Recently, Baroni et al.96 reported autoantibodies against the platelet-derived growth factor receptor (PDGFR) in patients with SSc, but not in healthy controls or patients with SLE, rheumatoid arthritis, idiopathic pulmonary fibrosis or primary Raynaud’s phenomenon. Furthermore, these autoantibodies may have a pathogenic role, because PDGFR expression is increased by pathological transforming growth factor-β signaling, and binding of PDGFR to anti-PDGFR results in amplification of the Ras-extracellular signal-regulated kinase (ERK)1/2-reactive oxygen species (ROS) cascade, leading to enhanced collagen production.96–98 However, neither an agonistic role for anti-PDGFR nor specificity of this autoantibody for SSc were found in two subsequent reports.97,99 Therefore, the role of anti-PDGFR in SSc requires further investigation.

Anti-endothelial cell antibodies (AECA)

Autoantibodies against endothelial cell antigens were originally reported in sera from patients with primary Raynaud’s phenomenon and SSc.100 They were found in 25–85% of patients with SSc, but are also seen in other connective tissue diseases.100–102 The presence of AECA was associated with digital scars or ulcers, severe Raynaud’s phenomenon, pulmonary hypertension and pulmonary fibrosis. Recently, it has been shown that higher serum AECA levels were associated with the degree of peripheral vascular injury that was assessed by nail fold capillaroscopy.103 Moreover, AECA-induced apoptosis of endothelial cells, through activation of the caspase 3 pathway and expression of fibrillin-1, was linked to subsequent autoantibody production to fibrillin-1.104 Therefore, AECA appear to play an important role in the pathogenic process of SSc-associated vascular damage.

Conclusion

Clinical features and prognoses in SSc are extremely heterogeneous and grouping patients based on autoantibody profiles can be a useful tool for clinicians. ACA are most often found in whites and are associated with limited cutaneous involvement and isolated pulmonary hypertension. Patients with ACA infrequently have pulmonary fibrosis and ACA can be a predictor of a favorable prognosis. In contrast, anti-topo I, found in patients with dSSc and pulmonary fibrosis, are associated with a poor prognosis and SSc-related mortality. Anti-RNAP are associated with diffuse cutaneous and renal involvement, but patients with anti-RNAP have a better prognosis, as renal involvement is currently curable with ACE inhibitors. Of the ANoA, anti-Th/To and anti-PM-Scl are associated with lSSc, whereas anti-U3RNP are associated with dSSc. Anti-Th/To and anti-U3RNP are predictors for a less favorable prognosis with a higher frequency of organ involvement that contains pulmonary fibrosis, pulmonary hypertension and renal crisis. Anti-Ku and anti-PM-Scl are frequently seen in SSc/PM overlap syndrome and are not SSc-specific. Anti-U1RNP are usually found in mixed connective tissue disease and are associated with Raynaud’s phenomenon, limited cutaneous involvement and myositis. Patients with anti-U1RNP generally have a favorable prognosis but fatal pulmonary hypertension can occur. To determine the clinical utility of other non-antinuclear autoantibodies, such as aPL, anti-PDGFR and AECA, more studies are needed. Importantly, both the prevalence and clinical presentation of patients with SSc are influenced by ethnicity. In summary, although it remains unclear whether autoantibodies found in patients with SSc have a direct role in the pathogenesis of disease, the identification of autoantibody profiles in SSc is helpful in assessing the clinical presentation and prognosis of disease, and for monitoring patients with SSc.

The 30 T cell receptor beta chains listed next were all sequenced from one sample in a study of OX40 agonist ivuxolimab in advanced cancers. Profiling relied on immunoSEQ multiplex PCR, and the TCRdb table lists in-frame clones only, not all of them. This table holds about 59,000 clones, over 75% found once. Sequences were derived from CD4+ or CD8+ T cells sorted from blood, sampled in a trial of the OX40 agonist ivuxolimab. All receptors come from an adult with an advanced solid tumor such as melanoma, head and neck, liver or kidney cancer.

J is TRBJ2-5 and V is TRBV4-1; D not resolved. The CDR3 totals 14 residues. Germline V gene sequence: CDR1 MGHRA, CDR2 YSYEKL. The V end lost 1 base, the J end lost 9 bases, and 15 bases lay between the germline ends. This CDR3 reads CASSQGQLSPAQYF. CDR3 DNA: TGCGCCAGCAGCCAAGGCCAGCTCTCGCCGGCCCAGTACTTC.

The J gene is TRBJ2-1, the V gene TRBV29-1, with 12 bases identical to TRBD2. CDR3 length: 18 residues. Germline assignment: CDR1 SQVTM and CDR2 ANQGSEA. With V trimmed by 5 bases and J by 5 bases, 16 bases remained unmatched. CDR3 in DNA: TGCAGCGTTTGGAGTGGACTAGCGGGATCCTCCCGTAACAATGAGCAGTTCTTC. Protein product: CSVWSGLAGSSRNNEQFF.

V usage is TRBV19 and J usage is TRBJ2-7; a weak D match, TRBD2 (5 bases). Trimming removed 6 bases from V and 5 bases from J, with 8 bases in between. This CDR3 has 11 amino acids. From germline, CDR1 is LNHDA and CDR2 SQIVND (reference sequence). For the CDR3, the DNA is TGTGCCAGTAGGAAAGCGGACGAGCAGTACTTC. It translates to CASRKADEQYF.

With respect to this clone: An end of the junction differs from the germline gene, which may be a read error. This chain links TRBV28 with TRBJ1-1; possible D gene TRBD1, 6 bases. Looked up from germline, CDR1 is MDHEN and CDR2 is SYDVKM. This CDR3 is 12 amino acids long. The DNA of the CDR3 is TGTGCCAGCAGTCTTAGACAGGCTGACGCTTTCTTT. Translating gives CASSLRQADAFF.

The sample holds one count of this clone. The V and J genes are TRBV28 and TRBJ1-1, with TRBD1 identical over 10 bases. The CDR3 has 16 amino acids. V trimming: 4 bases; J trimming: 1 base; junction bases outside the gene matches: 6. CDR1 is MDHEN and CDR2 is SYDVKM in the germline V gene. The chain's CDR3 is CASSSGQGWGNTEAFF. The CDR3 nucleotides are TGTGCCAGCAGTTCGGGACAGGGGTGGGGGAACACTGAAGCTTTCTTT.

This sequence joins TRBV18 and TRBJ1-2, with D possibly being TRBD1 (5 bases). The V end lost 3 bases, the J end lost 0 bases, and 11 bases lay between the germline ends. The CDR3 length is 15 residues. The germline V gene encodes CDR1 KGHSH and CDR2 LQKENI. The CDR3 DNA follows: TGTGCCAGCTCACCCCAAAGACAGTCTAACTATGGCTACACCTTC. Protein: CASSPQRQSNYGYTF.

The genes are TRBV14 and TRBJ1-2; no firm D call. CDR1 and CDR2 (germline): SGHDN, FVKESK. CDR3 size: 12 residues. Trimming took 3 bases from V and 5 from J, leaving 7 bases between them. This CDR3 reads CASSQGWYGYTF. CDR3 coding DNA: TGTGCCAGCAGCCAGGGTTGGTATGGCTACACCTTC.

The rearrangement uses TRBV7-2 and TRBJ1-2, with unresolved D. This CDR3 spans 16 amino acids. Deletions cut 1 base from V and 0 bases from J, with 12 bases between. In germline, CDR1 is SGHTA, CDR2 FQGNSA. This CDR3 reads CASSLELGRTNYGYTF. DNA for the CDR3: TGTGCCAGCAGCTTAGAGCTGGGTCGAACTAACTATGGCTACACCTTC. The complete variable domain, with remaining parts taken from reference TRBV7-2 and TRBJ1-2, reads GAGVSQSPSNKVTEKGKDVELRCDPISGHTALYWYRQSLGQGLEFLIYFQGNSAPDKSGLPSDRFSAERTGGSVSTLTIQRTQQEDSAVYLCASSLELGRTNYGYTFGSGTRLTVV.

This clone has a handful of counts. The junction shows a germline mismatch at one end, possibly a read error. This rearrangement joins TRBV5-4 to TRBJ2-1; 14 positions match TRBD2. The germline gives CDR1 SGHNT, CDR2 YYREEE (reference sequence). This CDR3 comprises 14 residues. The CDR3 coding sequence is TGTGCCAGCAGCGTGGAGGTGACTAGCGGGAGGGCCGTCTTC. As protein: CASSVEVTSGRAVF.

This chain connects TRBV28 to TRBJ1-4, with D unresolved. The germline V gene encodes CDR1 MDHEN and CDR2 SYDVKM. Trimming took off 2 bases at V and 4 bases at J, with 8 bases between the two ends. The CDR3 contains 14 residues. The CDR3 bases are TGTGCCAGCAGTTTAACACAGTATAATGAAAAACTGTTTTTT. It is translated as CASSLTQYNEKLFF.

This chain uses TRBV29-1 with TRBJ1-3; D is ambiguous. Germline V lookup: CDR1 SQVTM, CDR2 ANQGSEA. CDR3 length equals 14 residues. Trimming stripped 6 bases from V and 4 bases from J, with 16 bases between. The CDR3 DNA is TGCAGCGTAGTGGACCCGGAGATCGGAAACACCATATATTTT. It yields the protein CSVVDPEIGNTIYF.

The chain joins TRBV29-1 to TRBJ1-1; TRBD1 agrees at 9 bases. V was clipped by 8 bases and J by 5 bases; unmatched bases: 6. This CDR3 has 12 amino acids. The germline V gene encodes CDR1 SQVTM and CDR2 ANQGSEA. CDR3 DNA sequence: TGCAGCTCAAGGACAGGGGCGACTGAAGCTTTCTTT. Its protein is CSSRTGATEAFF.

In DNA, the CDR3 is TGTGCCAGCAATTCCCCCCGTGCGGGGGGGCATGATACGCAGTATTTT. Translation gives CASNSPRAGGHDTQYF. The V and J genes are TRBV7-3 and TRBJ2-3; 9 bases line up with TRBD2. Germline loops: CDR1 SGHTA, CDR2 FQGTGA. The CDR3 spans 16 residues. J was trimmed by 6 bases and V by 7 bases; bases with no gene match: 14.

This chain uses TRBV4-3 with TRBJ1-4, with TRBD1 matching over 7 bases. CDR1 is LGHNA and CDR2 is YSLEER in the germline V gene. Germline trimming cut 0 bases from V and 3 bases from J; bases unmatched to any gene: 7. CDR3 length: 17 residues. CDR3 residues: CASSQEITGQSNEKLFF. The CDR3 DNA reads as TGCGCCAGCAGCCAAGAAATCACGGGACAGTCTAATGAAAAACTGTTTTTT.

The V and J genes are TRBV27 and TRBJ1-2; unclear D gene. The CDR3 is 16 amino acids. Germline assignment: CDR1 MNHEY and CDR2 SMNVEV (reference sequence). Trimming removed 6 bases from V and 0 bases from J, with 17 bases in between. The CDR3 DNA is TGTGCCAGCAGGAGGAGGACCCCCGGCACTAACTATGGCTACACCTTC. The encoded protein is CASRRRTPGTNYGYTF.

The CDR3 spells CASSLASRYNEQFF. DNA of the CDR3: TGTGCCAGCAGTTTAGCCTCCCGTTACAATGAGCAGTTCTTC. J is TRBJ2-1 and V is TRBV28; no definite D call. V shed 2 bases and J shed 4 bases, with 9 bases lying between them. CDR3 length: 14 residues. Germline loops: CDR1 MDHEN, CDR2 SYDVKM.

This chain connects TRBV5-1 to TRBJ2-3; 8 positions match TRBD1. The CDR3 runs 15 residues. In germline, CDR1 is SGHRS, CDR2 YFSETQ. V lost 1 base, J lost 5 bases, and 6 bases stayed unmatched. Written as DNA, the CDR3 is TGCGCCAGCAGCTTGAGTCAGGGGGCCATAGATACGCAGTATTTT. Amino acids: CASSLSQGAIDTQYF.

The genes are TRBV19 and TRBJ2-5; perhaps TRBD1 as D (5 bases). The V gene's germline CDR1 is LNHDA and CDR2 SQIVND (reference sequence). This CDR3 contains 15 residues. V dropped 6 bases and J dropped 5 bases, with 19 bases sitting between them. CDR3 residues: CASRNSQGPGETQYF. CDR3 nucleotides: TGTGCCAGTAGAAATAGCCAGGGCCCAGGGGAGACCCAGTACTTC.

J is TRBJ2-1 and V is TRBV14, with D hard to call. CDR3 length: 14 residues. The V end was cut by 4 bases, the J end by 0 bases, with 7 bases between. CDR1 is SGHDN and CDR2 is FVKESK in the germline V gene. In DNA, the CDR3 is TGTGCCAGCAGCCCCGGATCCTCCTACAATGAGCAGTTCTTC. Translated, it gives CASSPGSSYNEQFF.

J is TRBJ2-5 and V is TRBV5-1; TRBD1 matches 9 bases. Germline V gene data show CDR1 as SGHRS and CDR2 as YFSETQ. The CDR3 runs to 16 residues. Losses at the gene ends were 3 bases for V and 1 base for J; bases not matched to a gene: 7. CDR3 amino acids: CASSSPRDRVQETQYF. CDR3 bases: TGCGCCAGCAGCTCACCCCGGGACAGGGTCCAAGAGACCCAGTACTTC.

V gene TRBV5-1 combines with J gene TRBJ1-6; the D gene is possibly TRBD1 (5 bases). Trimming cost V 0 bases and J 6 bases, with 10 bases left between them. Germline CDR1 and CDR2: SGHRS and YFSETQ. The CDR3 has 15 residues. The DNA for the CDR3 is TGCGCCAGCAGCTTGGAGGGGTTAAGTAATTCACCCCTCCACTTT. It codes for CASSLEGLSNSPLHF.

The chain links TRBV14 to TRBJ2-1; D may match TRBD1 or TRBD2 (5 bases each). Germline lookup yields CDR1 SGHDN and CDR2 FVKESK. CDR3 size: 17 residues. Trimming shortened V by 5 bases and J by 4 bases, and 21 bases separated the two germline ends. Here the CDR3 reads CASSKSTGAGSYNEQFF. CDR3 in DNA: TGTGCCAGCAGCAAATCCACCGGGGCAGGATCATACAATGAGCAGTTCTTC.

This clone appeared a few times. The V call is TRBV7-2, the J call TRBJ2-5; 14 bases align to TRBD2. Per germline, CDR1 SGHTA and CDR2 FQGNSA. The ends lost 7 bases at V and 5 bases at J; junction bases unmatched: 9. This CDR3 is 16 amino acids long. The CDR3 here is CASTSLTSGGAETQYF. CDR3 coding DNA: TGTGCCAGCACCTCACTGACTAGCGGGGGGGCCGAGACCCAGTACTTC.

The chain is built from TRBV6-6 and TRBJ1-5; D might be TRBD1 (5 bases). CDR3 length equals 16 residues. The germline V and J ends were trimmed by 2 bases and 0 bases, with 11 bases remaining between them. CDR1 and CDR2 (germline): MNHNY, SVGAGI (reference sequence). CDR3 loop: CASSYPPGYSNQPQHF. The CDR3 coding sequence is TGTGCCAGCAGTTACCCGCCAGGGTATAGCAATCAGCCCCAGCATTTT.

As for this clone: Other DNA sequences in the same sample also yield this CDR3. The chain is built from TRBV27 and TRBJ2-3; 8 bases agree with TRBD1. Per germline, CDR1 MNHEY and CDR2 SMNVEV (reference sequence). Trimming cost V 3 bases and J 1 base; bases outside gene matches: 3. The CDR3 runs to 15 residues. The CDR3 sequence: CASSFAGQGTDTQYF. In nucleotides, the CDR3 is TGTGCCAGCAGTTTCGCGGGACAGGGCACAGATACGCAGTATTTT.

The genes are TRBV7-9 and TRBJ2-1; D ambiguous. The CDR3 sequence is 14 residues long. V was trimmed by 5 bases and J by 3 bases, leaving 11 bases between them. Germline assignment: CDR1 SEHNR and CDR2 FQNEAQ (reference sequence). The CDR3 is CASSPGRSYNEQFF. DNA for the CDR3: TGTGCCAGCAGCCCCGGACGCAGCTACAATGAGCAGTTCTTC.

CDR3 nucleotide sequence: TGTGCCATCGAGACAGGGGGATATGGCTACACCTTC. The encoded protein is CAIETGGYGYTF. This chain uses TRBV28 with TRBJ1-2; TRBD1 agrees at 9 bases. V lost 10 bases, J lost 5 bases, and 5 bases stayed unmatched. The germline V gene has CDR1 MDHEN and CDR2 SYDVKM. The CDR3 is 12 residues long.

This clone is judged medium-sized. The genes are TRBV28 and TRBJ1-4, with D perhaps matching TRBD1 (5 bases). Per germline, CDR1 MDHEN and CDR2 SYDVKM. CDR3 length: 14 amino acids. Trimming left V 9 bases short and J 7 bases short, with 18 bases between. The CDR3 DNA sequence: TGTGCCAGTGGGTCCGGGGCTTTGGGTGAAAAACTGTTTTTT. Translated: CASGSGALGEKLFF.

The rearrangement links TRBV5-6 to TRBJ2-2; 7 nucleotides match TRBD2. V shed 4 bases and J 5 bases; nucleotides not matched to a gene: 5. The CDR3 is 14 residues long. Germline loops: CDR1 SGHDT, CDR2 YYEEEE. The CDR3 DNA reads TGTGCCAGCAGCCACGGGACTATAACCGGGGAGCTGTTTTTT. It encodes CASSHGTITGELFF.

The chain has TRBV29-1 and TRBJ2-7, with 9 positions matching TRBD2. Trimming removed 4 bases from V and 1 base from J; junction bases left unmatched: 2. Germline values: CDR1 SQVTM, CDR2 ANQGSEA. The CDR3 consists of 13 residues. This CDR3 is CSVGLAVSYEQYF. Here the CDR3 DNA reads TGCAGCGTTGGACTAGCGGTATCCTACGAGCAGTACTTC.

Acknowledgments

  1. Top of page
  2. Abstract
  3. Introduction
  4. Acknowledgments
  5. References

We thank Masako Matsubara, Yuko Yamada and Tomoko Hayashi for technical assistance.

References

  1. Top of page
  2. Abstract
  3. Introduction
  4. Acknowledgments
  5. References